Greek American Stephania Haralabidis to Join US Olympic Water Polo Team

Greek-American Stephania Haralabidis has been named to the U.S. Women’s Water Polo Team for the 2020 Summer Olympics in Tokyo, Japan. Haralabidis, who is 26, will be making her first appearance at the Olympics this summer.

She has been playing water polo for nearly fifteen years, after making the switch from competitive swimming at the age of twelve

The members of the U.S. squad were announced last week in Los Angeles. Haralabidis is among five other players who are joining the U.S. Olympic team for the very first time at this summer’s Olympic Games.

The U.S. Women’s Team has won gold at the last two Olympics, and are hoping to continue their streak in Tokyo this summer

Japan will proceed with the Tokyo 2020 Olympics despite coronavirus-related concerns raised by Japanese health officials and others from around the world. The Games have been postponed once already in 2020 due to the pandemic

Stephania Haralabidis is rare talent in water polo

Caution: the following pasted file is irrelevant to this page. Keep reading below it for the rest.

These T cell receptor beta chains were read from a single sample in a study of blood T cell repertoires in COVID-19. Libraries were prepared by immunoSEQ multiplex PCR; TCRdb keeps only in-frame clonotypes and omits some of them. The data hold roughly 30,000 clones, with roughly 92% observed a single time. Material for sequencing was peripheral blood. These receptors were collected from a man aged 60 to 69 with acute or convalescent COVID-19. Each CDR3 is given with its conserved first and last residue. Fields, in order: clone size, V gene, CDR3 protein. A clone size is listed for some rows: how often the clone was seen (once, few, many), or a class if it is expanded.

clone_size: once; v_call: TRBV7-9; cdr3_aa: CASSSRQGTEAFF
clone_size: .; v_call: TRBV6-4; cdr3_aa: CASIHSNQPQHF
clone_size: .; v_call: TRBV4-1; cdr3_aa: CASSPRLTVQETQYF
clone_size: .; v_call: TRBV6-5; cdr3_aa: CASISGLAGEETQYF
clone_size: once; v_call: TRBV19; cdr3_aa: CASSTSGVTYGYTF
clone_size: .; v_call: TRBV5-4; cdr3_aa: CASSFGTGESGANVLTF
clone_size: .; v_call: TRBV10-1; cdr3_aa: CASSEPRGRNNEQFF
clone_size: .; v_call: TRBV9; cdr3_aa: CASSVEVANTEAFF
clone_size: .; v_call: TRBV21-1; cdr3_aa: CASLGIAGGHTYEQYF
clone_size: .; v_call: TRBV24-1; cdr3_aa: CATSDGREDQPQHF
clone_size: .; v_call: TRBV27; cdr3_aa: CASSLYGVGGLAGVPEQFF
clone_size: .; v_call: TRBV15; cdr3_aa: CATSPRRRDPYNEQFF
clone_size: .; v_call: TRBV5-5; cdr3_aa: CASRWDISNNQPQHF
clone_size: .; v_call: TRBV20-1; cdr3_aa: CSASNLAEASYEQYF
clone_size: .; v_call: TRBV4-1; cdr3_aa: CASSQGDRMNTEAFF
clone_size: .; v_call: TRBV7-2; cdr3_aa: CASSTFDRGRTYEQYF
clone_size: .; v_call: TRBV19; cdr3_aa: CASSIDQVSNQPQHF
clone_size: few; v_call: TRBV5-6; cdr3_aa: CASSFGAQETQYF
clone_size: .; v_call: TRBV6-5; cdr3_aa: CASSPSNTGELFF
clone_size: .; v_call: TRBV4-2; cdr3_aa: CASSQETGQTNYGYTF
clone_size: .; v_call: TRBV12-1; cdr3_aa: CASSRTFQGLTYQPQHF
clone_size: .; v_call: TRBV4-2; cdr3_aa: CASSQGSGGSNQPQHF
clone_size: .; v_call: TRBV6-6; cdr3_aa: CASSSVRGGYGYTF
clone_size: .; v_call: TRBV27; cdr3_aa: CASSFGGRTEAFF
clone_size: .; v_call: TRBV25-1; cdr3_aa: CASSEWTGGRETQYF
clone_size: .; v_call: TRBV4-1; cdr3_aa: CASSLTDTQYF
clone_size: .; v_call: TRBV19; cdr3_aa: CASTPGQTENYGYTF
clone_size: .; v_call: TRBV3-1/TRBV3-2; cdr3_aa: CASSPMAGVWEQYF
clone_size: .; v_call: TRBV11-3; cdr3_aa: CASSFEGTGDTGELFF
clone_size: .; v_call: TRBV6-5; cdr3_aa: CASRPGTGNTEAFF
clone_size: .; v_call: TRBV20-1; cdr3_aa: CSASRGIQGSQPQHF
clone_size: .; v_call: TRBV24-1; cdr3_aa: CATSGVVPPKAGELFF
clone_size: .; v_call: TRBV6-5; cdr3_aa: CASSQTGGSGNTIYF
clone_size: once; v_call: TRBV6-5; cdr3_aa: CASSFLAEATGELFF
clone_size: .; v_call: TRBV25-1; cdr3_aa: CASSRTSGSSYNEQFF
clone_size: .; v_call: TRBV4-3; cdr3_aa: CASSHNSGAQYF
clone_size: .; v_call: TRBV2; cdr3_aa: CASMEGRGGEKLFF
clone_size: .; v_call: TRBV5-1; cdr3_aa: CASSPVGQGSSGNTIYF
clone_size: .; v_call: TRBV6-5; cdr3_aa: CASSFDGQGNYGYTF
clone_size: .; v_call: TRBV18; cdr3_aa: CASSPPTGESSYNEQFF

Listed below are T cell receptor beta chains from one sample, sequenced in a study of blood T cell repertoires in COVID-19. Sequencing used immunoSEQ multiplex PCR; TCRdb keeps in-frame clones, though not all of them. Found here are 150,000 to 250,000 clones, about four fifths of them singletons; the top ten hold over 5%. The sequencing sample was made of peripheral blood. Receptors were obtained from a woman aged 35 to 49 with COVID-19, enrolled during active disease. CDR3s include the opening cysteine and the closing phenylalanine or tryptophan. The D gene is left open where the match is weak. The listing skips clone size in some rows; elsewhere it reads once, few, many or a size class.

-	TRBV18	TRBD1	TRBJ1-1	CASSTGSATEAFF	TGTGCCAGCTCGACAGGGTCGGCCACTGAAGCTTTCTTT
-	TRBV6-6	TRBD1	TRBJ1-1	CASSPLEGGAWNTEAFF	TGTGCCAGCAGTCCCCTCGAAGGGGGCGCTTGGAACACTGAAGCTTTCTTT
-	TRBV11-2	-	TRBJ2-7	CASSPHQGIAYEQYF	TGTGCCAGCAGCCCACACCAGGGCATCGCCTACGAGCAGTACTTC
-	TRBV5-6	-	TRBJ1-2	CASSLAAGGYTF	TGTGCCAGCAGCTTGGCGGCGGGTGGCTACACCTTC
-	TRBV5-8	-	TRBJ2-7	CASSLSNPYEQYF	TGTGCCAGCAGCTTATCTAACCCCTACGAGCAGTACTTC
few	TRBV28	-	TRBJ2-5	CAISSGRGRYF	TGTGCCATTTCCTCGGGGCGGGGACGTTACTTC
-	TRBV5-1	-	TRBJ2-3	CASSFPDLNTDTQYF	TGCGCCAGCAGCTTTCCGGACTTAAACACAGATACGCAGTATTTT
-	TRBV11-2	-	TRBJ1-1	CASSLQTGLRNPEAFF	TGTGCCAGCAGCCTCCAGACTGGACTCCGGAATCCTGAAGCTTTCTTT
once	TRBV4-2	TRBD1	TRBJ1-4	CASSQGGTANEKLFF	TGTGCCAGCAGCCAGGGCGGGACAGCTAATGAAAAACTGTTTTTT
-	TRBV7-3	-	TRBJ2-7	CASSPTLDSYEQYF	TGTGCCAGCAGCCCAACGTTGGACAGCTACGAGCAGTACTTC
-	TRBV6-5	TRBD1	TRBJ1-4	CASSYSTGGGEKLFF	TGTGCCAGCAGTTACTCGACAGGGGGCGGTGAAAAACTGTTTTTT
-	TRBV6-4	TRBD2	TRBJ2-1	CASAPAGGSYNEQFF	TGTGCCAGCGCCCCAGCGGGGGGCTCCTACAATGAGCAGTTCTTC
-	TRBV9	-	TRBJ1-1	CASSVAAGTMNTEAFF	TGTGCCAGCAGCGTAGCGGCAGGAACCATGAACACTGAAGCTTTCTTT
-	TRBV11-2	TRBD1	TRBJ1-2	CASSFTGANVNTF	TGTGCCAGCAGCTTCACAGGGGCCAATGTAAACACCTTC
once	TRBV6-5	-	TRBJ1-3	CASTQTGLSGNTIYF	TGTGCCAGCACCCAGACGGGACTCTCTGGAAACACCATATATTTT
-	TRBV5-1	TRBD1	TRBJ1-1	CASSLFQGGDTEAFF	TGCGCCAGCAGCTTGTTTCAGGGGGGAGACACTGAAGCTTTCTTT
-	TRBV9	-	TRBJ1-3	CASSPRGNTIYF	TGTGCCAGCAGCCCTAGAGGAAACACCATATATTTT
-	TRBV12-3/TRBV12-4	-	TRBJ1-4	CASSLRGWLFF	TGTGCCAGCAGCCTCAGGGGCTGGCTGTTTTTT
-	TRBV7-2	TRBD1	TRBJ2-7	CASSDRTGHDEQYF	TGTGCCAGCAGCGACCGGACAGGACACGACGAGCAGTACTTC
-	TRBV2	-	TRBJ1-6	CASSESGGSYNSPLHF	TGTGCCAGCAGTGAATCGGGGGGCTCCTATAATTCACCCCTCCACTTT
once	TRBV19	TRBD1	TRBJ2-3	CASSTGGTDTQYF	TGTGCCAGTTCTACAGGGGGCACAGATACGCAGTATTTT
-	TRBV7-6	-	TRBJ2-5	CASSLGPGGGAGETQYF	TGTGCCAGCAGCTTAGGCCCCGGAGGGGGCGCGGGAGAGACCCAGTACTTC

Although this will be Haralabidis’ first stint at the Olympics, the star has already proven her skill on the world stage with her performance with the U.S. at the World League Super Final, where she scored a whopping thirteen times throughout the America’s six matches

Although all of the players on the U.S. Women’s team are at the very pinnacle of the sport, Haralabidis has a unique quality that distinguishes her style of play even more than her score tally

Haralabidis is left handed  an anomaly in water-polo and amongst her teammates and this quality shifts the dynamic in the pool and allows her to distribute the ball better amongst the other players

“She’s a great distributor and she can shoot the ball,” said U.S. coach Adam Krikorian, describing Haralabidis’ unique athleticism. “Not to mention she’s probably the fastest player in the world. Her speed is unlike anything I’ve seen in this game.

Haralabidis is Greek-American, with a Greek father and American mother; she was born in Athens and grew up there until she moved to America to play college water polo in Southern California.

Haralabidis played water polo in Greece as a youth, and started playing professionally in the States in 2017.

When I first got here, I was really nervous and I didn’t really have any friends on the team,” Haralabidis said. “And every day I had to push myself to a point where my body was hurting, my mind was telling me you have to give up, like you can’t do this.

“But I just kept pushing and pushing and pushing until I got to a point where things started getting a little easier and I started creating friendships that are going to last a lifetime


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